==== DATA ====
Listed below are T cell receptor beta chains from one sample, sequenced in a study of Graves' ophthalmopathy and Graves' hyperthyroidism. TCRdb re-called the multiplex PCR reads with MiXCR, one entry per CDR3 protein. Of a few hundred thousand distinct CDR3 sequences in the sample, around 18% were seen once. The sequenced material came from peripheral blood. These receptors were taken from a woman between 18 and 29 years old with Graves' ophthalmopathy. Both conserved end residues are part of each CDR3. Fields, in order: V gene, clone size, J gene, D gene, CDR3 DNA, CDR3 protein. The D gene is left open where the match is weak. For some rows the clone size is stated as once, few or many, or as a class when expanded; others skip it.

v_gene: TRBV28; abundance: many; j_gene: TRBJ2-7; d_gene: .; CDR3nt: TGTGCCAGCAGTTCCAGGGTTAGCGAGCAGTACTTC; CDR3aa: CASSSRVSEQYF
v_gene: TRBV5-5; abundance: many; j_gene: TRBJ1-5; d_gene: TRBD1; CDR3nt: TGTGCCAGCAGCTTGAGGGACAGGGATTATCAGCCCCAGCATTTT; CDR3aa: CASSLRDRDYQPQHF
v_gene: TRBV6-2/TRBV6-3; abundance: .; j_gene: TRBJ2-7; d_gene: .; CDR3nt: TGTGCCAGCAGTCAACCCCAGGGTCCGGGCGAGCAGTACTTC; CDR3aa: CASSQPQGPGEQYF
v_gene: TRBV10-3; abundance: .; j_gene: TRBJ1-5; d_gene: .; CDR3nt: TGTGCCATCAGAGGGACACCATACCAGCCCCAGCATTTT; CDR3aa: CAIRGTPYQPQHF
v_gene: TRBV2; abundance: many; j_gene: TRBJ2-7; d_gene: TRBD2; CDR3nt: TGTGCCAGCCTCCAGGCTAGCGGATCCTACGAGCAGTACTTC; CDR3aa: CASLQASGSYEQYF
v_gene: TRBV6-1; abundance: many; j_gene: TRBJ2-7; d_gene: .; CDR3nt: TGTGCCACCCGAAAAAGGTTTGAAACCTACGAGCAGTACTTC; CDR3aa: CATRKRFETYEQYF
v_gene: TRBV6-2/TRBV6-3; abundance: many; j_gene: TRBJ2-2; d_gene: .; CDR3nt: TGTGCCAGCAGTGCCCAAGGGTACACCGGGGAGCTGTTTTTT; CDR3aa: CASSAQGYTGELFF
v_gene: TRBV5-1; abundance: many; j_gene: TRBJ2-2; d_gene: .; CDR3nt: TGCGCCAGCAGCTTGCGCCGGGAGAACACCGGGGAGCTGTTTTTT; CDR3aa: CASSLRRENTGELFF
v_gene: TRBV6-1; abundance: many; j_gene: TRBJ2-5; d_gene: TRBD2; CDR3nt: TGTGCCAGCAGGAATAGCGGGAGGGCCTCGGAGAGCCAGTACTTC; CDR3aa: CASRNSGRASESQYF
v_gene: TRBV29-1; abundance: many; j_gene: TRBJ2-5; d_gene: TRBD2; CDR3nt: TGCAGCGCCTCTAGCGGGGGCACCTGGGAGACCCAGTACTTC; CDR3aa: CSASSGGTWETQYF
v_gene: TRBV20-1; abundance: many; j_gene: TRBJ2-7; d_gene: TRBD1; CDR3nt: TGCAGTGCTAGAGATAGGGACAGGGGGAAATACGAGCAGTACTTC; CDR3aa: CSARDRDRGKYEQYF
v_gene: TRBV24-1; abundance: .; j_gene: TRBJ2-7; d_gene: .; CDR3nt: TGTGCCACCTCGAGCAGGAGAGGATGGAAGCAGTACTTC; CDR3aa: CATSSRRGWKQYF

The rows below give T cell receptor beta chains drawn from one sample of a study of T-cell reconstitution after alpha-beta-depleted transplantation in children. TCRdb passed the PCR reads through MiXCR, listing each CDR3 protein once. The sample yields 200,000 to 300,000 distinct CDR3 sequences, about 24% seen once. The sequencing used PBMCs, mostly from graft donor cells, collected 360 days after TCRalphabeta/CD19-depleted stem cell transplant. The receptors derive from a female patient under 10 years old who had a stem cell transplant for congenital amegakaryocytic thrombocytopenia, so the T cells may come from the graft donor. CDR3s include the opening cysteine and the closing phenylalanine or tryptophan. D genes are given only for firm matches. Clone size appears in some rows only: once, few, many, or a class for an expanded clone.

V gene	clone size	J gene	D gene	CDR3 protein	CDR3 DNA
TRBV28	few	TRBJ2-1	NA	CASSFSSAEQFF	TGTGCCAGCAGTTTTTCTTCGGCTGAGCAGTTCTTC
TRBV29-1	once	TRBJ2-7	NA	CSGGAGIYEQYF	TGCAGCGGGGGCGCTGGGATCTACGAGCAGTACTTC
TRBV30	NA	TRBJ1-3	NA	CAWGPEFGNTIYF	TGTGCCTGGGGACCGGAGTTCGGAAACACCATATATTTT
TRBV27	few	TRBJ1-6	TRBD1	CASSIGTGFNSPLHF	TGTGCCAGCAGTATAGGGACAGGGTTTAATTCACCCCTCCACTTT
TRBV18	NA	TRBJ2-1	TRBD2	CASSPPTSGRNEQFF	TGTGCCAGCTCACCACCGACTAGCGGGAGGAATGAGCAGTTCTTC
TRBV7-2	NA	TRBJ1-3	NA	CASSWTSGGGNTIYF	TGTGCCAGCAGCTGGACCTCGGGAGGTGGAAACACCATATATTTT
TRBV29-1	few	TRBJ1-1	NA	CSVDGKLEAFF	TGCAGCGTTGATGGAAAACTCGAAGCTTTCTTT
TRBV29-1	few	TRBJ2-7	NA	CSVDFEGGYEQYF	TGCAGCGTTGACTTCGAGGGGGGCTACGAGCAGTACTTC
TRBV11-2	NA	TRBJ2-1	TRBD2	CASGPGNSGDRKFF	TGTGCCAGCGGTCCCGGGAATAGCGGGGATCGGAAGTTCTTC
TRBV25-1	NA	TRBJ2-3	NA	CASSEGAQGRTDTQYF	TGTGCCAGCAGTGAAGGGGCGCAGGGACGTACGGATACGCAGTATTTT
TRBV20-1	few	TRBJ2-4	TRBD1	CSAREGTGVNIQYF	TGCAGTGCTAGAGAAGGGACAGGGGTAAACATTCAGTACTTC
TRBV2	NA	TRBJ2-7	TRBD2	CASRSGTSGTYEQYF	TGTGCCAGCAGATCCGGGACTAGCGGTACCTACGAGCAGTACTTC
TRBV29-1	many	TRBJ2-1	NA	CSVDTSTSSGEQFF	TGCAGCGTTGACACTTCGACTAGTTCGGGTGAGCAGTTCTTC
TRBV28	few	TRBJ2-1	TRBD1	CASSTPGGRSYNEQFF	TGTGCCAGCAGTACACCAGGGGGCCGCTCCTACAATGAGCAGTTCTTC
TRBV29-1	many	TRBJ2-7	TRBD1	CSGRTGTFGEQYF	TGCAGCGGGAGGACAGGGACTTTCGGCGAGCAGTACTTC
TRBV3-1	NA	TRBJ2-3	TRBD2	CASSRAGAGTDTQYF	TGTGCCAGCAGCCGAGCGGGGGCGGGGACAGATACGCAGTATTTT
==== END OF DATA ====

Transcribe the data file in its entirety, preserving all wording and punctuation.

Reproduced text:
Listed below are T cell receptor beta chains from one sample, sequenced in a study of Graves' ophthalmopathy and Graves' hyperthyroidism. TCRdb re-called the multiplex PCR reads with MiXCR, one entry per CDR3 protein. Of a few hundred thousand distinct CDR3 sequences in the sample, around 18% were seen once. The sequenced material came from peripheral blood. These receptors were taken from a woman between 18 and 29 years old with Graves' ophthalmopathy. Both conserved end residues are part of each CDR3. Fields, in order: V gene, clone size, J gene, D gene, CDR3 DNA, CDR3 protein. The D gene is left open where the match is weak. For some rows the clone size is stated as once, few or many, or as a class when expanded; others skip it.

v_gene: TRBV28; abundance: many; j_gene: TRBJ2-7; d_gene: .; CDR3nt: TGTGCCAGCAGTTCCAGGGTTAGCGAGCAGTACTTC; CDR3aa: CASSSRVSEQYF
v_gene: TRBV5-5; abundance: many; j_gene: TRBJ1-5; d_gene: TRBD1; CDR3nt: TGTGCCAGCAGCTTGAGGGACAGGGATTATCAGCCCCAGCATTTT; CDR3aa: CASSLRDRDYQPQHF
v_gene: TRBV6-2/TRBV6-3; abundance: .; j_gene: TRBJ2-7; d_gene: .; CDR3nt: TGTGCCAGCAGTCAACCCCAGGGTCCGGGCGAGCAGTACTTC; CDR3aa: CASSQPQGPGEQYF
v_gene: TRBV10-3; abundance: .; j_gene: TRBJ1-5; d_gene: .; CDR3nt: TGTGCCATCAGAGGGACACCATACCAGCCCCAGCATTTT; CDR3aa: CAIRGTPYQPQHF
v_gene: TRBV2; abundance: many; j_gene: TRBJ2-7; d_gene: TRBD2; CDR3nt: TGTGCCAGCCTCCAGGCTAGCGGATCCTACGAGCAGTACTTC; CDR3aa: CASLQASGSYEQYF
v_gene: TRBV6-1; abundance: many; j_gene: TRBJ2-7; d_gene: .; CDR3nt: TGTGCCACCCGAAAAAGGTTTGAAACCTACGAGCAGTACTTC; CDR3aa: CATRKRFETYEQYF
v_gene: TRBV6-2/TRBV6-3; abundance: many; j_gene: TRBJ2-2; d_gene: .; CDR3nt: TGTGCCAGCAGTGCCCAAGGGTACACCGGGGAGCTGTTTTTT; CDR3aa: CASSAQGYTGELFF
v_gene: TRBV5-1; abundance: many; j_gene: TRBJ2-2; d_gene: .; CDR3nt: TGCGCCAGCAGCTTGCGCCGGGAGAACACCGGGGAGCTGTTTTTT; CDR3aa: CASSLRRENTGELFF
v_gene: TRBV6-1; abundance: many; j_gene: TRBJ2-5; d_gene: TRBD2; CDR3nt: TGTGCCAGCAGGAATAGCGGGAGGGCCTCGGAGAGCCAGTACTTC; CDR3aa: CASRNSGRASESQYF
v_gene: TRBV29-1; abundance: many; j_gene: TRBJ2-5; d_gene: TRBD2; CDR3nt: TGCAGCGCCTCTAGCGGGGGCACCTGGGAGACCCAGTACTTC; CDR3aa: CSASSGGTWETQYF
v_gene: TRBV20-1; abundance: many; j_gene: TRBJ2-7; d_gene: TRBD1; CDR3nt: TGCAGTGCTAGAGATAGGGACAGGGGGAAATACGAGCAGTACTTC; CDR3aa: CSARDRDRGKYEQYF
v_gene: TRBV24-1; abundance: .; j_gene: TRBJ2-7; d_gene: .; CDR3nt: TGTGCCACCTCGAGCAGGAGAGGATGGAAGCAGTACTTC; CDR3aa: CATSSRRGWKQYF

The rows below give T cell receptor beta chains drawn from one sample of a study of T-cell reconstitution after alpha-beta-depleted transplantation in children. TCRdb passed the PCR reads through MiXCR, listing each CDR3 protein once. The sample yields 200,000 to 300,000 distinct CDR3 sequences, about 24% seen once. The sequencing used PBMCs, mostly from graft donor cells, collected 360 days after TCRalphabeta/CD19-depleted stem cell transplant. The receptors derive from a female patient under 10 years old who had a stem cell transplant for congenital amegakaryocytic thrombocytopenia, so the T cells may come from the graft donor. CDR3s include the opening cysteine and the closing phenylalanine or tryptophan. D genes are given only for firm matches. Clone size appears in some rows only: once, few, many, or a class for an expanded clone.

V gene	clone size	J gene	D gene	CDR3 protein	CDR3 DNA
TRBV28	few	TRBJ2-1	NA	CASSFSSAEQFF	TGTGCCAGCAGTTTTTCTTCGGCTGAGCAGTTCTTC
TRBV29-1	once	TRBJ2-7	NA	CSGGAGIYEQYF	TGCAGCGGGGGCGCTGGGATCTACGAGCAGTACTTC
TRBV30	NA	TRBJ1-3	NA	CAWGPEFGNTIYF	TGTGCCTGGGGACCGGAGTTCGGAAACACCATATATTTT
TRBV27	few	TRBJ1-6	TRBD1	CASSIGTGFNSPLHF	TGTGCCAGCAGTATAGGGACAGGGTTTAATTCACCCCTCCACTTT
TRBV18	NA	TRBJ2-1	TRBD2	CASSPPTSGRNEQFF	TGTGCCAGCTCACCACCGACTAGCGGGAGGAATGAGCAGTTCTTC
TRBV7-2	NA	TRBJ1-3	NA	CASSWTSGGGNTIYF	TGTGCCAGCAGCTGGACCTCGGGAGGTGGAAACACCATATATTTT
TRBV29-1	few	TRBJ1-1	NA	CSVDGKLEAFF	TGCAGCGTTGATGGAAAACTCGAAGCTTTCTTT
TRBV29-1	few	TRBJ2-7	NA	CSVDFEGGYEQYF	TGCAGCGTTGACTTCGAGGGGGGCTACGAGCAGTACTTC
TRBV11-2	NA	TRBJ2-1	TRBD2	CASGPGNSGDRKFF	TGTGCCAGCGGTCCCGGGAATAGCGGGGATCGGAAGTTCTTC
TRBV25-1	NA	TRBJ2-3	NA	CASSEGAQGRTDTQYF	TGTGCCAGCAGTGAAGGGGCGCAGGGACGTACGGATACGCAGTATTTT
TRBV20-1	few	TRBJ2-4	TRBD1	CSAREGTGVNIQYF	TGCAGTGCTAGAGAAGGGACAGGGGTAAACATTCAGTACTTC
TRBV2	NA	TRBJ2-7	TRBD2	CASRSGTSGTYEQYF	TGTGCCAGCAGATCCGGGACTAGCGGTACCTACGAGCAGTACTTC
TRBV29-1	many	TRBJ2-1	NA	CSVDTSTSSGEQFF	TGCAGCGTTGACACTTCGACTAGTTCGGGTGAGCAGTTCTTC
TRBV28	few	TRBJ2-1	TRBD1	CASSTPGGRSYNEQFF	TGTGCCAGCAGTACACCAGGGGGCCGCTCCTACAATGAGCAGTTCTTC
TRBV29-1	many	TRBJ2-7	TRBD1	CSGRTGTFGEQYF	TGCAGCGGGAGGACAGGGACTTTCGGCGAGCAGTACTTC
TRBV3-1	NA	TRBJ2-3	TRBD2	CASSRAGAGTDTQYF	TGTGCCAGCAGCCGAGCGGGGGCGGGGACAGATACGCAGTATTTT